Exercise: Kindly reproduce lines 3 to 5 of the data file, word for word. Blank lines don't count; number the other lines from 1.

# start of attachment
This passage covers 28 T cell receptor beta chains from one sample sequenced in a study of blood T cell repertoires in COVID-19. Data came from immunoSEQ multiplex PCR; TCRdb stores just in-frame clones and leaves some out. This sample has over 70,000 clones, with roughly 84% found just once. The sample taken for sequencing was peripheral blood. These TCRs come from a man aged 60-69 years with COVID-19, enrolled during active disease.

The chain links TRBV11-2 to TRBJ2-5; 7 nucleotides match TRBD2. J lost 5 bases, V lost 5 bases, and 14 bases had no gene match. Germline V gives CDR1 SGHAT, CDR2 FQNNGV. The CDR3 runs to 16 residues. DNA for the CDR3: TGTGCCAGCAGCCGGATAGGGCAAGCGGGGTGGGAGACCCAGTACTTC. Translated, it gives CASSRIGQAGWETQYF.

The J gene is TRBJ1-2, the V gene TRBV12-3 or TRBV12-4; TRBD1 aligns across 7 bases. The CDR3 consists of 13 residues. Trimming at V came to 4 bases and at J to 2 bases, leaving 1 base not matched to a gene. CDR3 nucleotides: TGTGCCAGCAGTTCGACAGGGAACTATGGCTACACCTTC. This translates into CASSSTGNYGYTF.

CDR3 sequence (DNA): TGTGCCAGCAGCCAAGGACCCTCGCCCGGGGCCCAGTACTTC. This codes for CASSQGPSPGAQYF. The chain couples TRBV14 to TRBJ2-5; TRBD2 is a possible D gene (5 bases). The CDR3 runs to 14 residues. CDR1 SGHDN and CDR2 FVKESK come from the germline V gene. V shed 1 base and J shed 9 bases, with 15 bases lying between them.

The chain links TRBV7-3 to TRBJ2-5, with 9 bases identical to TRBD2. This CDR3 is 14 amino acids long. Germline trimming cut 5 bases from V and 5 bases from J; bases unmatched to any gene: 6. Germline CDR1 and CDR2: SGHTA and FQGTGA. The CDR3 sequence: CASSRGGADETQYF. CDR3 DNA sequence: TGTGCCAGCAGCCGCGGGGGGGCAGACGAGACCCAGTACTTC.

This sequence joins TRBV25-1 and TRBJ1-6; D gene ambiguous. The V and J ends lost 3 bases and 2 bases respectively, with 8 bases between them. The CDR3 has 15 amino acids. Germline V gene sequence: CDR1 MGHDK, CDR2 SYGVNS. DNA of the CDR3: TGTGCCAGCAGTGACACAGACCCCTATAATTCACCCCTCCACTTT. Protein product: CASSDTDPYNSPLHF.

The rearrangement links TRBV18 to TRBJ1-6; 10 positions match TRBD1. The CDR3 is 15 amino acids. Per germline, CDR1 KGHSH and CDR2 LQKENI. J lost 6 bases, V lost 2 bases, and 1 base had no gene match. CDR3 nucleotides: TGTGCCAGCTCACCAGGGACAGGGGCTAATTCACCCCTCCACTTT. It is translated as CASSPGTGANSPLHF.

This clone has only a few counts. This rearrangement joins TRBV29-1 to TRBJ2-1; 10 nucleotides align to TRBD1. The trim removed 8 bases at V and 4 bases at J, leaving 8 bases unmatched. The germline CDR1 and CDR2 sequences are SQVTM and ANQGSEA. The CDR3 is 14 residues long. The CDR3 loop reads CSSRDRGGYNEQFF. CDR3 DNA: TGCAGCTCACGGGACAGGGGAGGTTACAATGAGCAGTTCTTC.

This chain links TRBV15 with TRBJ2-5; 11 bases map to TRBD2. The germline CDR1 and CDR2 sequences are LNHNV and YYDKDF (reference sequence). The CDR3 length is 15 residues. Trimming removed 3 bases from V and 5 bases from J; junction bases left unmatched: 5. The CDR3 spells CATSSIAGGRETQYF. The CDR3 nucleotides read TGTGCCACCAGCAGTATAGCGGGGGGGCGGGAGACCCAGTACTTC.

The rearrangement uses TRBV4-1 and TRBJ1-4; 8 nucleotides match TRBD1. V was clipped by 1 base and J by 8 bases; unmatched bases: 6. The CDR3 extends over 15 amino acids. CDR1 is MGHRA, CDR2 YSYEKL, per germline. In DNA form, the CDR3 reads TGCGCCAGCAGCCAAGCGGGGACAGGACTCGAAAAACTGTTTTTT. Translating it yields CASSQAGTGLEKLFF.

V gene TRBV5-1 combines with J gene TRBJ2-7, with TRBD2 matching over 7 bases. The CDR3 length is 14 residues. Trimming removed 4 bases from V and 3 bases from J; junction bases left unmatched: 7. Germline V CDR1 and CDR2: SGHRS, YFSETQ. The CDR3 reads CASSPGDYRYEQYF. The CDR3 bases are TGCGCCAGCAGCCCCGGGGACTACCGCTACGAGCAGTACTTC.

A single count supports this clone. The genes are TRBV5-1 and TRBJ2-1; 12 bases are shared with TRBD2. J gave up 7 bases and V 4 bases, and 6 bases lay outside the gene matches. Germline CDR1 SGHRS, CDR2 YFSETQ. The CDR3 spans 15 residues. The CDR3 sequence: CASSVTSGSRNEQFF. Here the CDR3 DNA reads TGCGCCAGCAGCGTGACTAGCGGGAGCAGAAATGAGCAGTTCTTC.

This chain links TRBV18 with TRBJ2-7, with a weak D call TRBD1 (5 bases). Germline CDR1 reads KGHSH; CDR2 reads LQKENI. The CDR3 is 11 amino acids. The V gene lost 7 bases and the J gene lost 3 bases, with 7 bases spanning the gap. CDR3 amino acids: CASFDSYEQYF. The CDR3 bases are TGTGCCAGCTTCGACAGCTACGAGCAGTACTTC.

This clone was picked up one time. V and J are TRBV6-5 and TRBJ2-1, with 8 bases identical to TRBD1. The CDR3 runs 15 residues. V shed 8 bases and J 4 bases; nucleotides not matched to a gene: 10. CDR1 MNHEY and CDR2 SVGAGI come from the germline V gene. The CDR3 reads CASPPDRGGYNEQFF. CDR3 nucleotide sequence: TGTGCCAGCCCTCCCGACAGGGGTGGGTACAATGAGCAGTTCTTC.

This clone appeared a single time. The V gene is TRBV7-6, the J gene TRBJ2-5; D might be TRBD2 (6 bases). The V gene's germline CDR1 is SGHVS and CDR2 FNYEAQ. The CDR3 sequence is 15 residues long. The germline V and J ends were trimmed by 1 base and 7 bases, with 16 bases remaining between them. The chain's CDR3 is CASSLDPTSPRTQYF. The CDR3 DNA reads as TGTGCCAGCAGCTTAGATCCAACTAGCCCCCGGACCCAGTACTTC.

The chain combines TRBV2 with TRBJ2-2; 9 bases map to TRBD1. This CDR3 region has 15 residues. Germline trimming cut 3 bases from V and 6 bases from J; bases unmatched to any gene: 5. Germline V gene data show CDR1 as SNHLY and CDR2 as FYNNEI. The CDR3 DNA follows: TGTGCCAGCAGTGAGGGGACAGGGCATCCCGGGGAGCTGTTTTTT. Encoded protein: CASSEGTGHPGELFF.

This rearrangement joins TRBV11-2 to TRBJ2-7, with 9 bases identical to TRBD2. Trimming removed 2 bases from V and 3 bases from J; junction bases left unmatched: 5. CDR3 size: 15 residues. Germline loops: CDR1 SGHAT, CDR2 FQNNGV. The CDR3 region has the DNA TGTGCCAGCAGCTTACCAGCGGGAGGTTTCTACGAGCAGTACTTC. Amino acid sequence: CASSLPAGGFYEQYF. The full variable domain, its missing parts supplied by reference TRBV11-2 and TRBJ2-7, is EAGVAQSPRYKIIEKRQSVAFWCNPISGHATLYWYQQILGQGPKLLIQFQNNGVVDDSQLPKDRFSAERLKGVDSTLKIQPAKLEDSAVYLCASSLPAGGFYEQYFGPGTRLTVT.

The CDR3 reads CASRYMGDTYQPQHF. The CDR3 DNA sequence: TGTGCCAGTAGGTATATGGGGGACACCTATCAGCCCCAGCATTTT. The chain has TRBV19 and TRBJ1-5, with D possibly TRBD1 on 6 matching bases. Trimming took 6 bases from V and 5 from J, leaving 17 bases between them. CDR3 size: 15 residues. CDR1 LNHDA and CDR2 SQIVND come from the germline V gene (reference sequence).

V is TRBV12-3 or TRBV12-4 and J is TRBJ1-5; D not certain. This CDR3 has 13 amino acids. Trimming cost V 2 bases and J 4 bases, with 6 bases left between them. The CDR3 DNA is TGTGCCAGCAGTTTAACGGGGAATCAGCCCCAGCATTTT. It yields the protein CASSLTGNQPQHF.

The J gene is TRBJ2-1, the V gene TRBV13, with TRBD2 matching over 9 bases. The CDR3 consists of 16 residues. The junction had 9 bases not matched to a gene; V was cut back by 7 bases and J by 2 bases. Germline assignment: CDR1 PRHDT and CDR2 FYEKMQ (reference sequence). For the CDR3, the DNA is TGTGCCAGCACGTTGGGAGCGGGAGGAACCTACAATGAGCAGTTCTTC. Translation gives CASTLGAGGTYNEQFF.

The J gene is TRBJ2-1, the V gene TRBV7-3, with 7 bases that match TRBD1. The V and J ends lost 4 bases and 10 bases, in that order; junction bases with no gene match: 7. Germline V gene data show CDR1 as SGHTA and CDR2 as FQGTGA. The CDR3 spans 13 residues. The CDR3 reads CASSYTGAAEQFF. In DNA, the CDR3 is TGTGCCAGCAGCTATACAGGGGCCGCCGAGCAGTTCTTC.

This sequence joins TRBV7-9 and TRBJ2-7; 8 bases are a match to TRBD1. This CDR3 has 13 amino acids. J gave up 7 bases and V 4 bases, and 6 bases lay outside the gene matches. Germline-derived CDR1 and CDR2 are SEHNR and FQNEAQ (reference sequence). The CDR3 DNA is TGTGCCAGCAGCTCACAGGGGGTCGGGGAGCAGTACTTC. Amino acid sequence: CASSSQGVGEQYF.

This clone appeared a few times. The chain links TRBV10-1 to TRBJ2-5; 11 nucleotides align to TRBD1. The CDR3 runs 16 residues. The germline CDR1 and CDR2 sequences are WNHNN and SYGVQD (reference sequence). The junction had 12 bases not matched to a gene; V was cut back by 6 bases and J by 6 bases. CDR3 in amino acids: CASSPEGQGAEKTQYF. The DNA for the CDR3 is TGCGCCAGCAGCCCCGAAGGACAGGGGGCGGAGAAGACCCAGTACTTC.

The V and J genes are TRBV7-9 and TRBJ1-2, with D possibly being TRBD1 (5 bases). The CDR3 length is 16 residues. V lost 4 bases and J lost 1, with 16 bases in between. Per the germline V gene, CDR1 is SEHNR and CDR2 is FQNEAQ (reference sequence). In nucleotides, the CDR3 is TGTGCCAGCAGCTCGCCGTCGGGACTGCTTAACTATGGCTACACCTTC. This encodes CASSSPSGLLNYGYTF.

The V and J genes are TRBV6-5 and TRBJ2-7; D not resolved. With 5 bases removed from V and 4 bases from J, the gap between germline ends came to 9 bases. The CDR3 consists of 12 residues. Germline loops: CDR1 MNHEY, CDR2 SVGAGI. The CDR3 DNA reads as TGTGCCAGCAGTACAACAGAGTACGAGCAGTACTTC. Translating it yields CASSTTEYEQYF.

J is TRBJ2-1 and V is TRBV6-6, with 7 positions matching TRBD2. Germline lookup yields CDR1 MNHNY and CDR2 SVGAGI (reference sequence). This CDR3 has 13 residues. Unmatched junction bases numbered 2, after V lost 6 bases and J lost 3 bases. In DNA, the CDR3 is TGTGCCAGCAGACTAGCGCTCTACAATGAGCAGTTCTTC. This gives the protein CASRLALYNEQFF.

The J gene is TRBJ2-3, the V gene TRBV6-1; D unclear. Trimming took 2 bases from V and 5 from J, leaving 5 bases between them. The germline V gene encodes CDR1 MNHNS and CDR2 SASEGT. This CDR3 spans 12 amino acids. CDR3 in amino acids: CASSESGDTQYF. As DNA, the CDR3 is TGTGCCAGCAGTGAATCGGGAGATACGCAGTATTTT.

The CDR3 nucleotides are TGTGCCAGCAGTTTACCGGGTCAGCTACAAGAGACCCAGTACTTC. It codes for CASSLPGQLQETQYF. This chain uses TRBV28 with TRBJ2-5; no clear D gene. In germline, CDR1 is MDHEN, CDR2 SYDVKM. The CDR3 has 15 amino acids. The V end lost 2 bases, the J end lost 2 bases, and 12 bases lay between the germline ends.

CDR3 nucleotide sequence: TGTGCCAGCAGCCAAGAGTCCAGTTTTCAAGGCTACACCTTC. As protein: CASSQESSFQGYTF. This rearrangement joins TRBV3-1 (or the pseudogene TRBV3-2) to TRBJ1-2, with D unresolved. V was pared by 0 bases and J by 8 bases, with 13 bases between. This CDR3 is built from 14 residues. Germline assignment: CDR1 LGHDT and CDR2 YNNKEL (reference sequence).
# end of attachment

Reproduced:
The J gene is TRBJ1-2, the V gene TRBV12-3 or TRBV12-4; TRBD1 aligns across 7 bases. The CDR3 consists of 13 residues. Trimming at V came to 4 bases and at J to 2 bases, leaving 1 base not matched to a gene. CDR3 nucleotides: TGTGCCAGCAGTTCGACAGGGAACTATGGCTACACCTTC. This translates into CASSSTGNYGYTF.

CDR3 sequence (DNA): TGTGCCAGCAGCCAAGGACCCTCGCCCGGGGCCCAGTACTTC. This codes for CASSQGPSPGAQYF. The chain couples TRBV14 to TRBJ2-5; TRBD2 is a possible D gene (5 bases). The CDR3 runs to 14 residues. CDR1 SGHDN and CDR2 FVKESK come from the germline V gene. V shed 1 base and J shed 9 bases, with 15 bases lying between them.

The chain links TRBV7-3 to TRBJ2-5, with 9 bases identical to TRBD2. This CDR3 is 14 amino acids long. Germline trimming cut 5 bases from V and 5 bases from J; bases unmatched to any gene: 6. Germline CDR1 and CDR2: SGHTA and FQGTGA. The CDR3 sequence: CASSRGGADETQYF. CDR3 DNA sequence: TGTGCCAGCAGCCGCGGGGGGGCAGACGAGACCCAGTACTTC.